Van Weyden, who takes Larsen’s advice, concurrently chronicles his personal frightening adventures aboard the Ghost (which Larsen eventually steals and intelligently critiques). The flavor of 1941 wartime naturally sifts into the scenario as Van Weyden accurately compares the violent fascist Larsen to a would-be false “superman.”

How all these richly-mined personalities converge along to a suspenseful conclusion (involving the twisted reason behind the Ghost‘s strange voyage) makes for one of the most entertaining movies Warners ever turned out.

All the aforementioned actors (Garfield and Lupino would be reunited a month later for another sea-set drama, Out of the Fog) are superb, as are the other supporting players, including Howard da Silva, Francis MacDonald, Stanley Ridges, Ralf Harolde, Richard Cramer, Ernie Adams and David Bruce; oy, what punims! Furthermore, the tech credits couldn’t be better: the magnificent cinematography is by Sol Polito, the editing by George Amy, the art direction by Anton Grot, and the fantastic score by the great Erich Wolfgang Korngold.

The Warner Archive Blu-Ray is about as good as wonderful gets, and, with the Australian discovery of the 1930 Technicolor Mamba, 2017 is turning out to be a banner year for celluloid lost causes.

Warners has added some enticing extras (as if the full-length SEA WOLF wasn’t enough) to guarantee an instant purchase. Aside from the theatrical trailer, there’s a 1950 Screen Director’s Playhouse radio broadcast, with Robinson repeating his role as Larsen, and with Curtiz, once again, directing. Make no mistake about it, though, this long-awaited return of THE SEA WOLF, intact for the first time in nearly 80 years, is a must-have item for any collector. Book passage today!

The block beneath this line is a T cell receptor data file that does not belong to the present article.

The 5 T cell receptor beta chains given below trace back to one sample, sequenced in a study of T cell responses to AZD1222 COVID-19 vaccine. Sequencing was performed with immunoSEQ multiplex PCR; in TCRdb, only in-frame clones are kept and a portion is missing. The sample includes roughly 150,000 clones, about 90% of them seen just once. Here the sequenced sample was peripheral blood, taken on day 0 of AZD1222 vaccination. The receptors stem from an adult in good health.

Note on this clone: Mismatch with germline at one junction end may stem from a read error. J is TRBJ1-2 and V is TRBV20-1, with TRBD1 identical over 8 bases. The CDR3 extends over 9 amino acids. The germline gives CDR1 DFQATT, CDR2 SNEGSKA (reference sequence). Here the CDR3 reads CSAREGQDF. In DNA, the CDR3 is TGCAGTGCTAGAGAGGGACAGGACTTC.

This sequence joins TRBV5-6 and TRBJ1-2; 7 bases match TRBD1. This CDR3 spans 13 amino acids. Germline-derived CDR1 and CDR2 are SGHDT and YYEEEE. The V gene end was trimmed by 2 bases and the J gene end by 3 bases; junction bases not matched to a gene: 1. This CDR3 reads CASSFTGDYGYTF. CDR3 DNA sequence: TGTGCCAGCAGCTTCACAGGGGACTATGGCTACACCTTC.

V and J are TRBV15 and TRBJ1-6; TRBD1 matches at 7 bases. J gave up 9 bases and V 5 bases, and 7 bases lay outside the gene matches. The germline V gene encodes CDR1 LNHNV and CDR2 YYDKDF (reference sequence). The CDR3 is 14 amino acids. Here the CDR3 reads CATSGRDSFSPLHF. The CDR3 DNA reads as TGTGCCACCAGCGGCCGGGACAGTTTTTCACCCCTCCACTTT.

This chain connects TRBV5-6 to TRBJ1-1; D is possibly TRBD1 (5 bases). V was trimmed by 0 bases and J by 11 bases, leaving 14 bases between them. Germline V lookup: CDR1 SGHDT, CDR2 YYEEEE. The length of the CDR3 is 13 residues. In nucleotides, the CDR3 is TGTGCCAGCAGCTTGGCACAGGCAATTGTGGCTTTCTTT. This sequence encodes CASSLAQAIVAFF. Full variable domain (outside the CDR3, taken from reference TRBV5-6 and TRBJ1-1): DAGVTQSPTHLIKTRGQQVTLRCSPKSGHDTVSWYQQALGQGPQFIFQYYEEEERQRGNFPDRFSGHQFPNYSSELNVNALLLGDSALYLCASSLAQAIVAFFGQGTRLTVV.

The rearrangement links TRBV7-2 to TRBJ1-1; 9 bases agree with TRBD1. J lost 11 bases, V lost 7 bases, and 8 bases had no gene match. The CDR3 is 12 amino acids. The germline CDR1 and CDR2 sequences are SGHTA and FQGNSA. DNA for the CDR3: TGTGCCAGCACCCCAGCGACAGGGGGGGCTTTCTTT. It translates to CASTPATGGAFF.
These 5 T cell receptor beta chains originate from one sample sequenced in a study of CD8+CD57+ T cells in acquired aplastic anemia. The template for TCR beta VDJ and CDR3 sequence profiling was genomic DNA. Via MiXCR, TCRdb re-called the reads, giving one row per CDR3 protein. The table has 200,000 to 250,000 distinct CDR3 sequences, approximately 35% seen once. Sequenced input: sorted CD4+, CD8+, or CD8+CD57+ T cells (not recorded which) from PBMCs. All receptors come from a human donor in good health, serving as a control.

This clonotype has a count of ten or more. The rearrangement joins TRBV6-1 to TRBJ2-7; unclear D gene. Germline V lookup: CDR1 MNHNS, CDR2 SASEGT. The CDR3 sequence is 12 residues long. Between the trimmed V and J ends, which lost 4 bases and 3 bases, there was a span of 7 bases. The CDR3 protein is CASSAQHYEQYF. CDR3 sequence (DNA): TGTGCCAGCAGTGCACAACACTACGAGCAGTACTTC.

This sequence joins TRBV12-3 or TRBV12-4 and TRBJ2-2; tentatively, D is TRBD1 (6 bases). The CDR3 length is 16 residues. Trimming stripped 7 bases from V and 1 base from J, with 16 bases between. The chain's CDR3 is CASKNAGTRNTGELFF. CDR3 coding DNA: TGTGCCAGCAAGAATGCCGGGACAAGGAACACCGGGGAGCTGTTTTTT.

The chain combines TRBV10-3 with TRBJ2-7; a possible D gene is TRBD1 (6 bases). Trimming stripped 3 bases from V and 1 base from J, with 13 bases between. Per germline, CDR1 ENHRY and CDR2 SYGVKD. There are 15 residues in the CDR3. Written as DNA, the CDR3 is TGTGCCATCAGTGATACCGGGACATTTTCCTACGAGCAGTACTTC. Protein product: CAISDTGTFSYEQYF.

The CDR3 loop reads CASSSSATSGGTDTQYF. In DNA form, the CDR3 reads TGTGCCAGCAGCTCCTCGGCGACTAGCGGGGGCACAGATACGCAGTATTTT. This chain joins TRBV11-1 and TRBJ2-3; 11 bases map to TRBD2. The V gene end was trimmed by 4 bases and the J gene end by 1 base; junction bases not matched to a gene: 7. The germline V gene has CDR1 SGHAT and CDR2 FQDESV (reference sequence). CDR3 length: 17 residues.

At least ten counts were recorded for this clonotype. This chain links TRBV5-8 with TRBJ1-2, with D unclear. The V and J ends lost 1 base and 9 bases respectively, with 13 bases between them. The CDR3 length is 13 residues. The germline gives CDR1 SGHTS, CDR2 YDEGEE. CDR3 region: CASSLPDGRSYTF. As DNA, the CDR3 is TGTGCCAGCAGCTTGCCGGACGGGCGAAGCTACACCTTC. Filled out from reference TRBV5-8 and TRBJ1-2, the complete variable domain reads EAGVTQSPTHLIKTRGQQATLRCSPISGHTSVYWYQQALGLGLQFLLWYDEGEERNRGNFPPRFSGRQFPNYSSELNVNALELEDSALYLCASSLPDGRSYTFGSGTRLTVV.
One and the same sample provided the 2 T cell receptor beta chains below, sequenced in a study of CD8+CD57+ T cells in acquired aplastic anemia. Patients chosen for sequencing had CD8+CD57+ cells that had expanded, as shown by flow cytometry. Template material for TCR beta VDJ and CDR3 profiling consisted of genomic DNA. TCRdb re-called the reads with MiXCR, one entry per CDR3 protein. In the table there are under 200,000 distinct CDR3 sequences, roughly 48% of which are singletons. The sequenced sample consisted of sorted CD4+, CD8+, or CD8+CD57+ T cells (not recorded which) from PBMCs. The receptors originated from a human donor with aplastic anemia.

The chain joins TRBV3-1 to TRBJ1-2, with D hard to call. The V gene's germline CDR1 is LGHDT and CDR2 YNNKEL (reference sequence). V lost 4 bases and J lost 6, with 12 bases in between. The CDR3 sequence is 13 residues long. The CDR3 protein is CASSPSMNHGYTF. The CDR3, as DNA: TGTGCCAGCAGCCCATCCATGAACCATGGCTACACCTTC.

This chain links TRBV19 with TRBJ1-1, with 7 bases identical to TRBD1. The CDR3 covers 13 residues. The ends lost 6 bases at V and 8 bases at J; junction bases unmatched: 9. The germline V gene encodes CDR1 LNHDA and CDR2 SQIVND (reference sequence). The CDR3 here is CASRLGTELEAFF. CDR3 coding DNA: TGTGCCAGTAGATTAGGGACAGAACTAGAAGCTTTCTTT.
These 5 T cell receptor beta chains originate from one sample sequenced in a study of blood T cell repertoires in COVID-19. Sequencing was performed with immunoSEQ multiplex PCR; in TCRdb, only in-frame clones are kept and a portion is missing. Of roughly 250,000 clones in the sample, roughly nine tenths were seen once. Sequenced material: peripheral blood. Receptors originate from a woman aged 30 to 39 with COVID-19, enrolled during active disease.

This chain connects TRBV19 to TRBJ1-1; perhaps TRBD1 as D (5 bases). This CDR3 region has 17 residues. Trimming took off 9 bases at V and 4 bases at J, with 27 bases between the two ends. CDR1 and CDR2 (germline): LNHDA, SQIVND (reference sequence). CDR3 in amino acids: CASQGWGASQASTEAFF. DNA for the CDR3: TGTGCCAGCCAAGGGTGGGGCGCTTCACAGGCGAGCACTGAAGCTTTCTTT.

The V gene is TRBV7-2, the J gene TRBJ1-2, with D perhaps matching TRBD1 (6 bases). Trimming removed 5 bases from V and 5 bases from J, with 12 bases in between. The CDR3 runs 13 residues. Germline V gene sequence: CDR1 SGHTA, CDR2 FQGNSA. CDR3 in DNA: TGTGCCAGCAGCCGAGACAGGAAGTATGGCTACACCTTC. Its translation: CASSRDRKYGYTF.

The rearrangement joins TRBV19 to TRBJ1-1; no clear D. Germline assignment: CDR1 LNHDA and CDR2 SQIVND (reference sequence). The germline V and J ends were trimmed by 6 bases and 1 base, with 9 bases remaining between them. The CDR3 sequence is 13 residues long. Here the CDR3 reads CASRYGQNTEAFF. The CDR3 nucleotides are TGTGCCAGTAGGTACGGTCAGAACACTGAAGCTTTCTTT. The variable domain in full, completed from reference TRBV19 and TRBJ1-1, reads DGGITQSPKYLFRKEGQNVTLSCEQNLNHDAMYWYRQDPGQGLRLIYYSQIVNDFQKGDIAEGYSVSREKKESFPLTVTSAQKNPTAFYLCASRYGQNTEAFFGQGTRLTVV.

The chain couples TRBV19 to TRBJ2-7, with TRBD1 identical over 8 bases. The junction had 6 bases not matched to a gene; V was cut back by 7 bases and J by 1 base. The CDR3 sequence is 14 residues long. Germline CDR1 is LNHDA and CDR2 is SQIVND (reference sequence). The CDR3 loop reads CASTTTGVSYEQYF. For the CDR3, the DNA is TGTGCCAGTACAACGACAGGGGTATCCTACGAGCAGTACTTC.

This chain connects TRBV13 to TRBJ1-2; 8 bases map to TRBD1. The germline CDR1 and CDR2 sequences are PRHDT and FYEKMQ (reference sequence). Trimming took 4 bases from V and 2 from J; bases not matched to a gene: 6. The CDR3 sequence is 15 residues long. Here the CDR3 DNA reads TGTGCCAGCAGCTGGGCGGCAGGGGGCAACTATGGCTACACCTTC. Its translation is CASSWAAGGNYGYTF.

THE SEA WOLF. Black and white. Full frame [1.37:1]; 1080p High Definition. 2.0 DTS-HD MA. Warner Archive Collection/Warner Home Video. CAT # 1000691540. SRP: S21.99.

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November 26, 2017

Mel - savageinnocents1

THE CHOSEN FROZEN PEOPLE
NOVEMBER 21, 2017

Never thought I’d live to see it, but Nicholas Ray’s masterful 1959 Arctic classic THE SAVAGE INNOCENTS has at last made it to American Blu-Ray, and, thanks to the wonderful tribe at Olive Films/Paramount Home Entertainment, in the best rendition possible!

Based on a book by Hans Ruesch (whose background knowledge admittedly was limited to being awed by W.S. Van Dyke’s 1933 MGM semi-documentary Eskimo), Top of the World was adapted for the screen by the author, Franco Solinas, Baccio Bandini and Ray (who gets solo credit in the American prints). Nick was always enthralled by people surviving in oft treacherous environs (On Dangerous Ground, Bitter Victory, Wind Across the Everglades); this was appended by his fascination with various cultures, having begun his professional career recording folk songs in Appalachia for the WPA. The Eskimos, residing in their primitive, often frightening, regions of the frigid North, were a logical expansion of both of these interests, and thereby, the ideal Nicholas Ray vehicle. The greenlight for this Italian-French-British coproduction seemed to captivate a plethora of outstanding artists, resulting in a number amazing folks in front of and behind the cameras. Key among the crew is cinematographer Aldo Tonti, composer Angelo Lavagnino, and handfuls of technicians whose names have graced some of the greatest motion pictures of all time.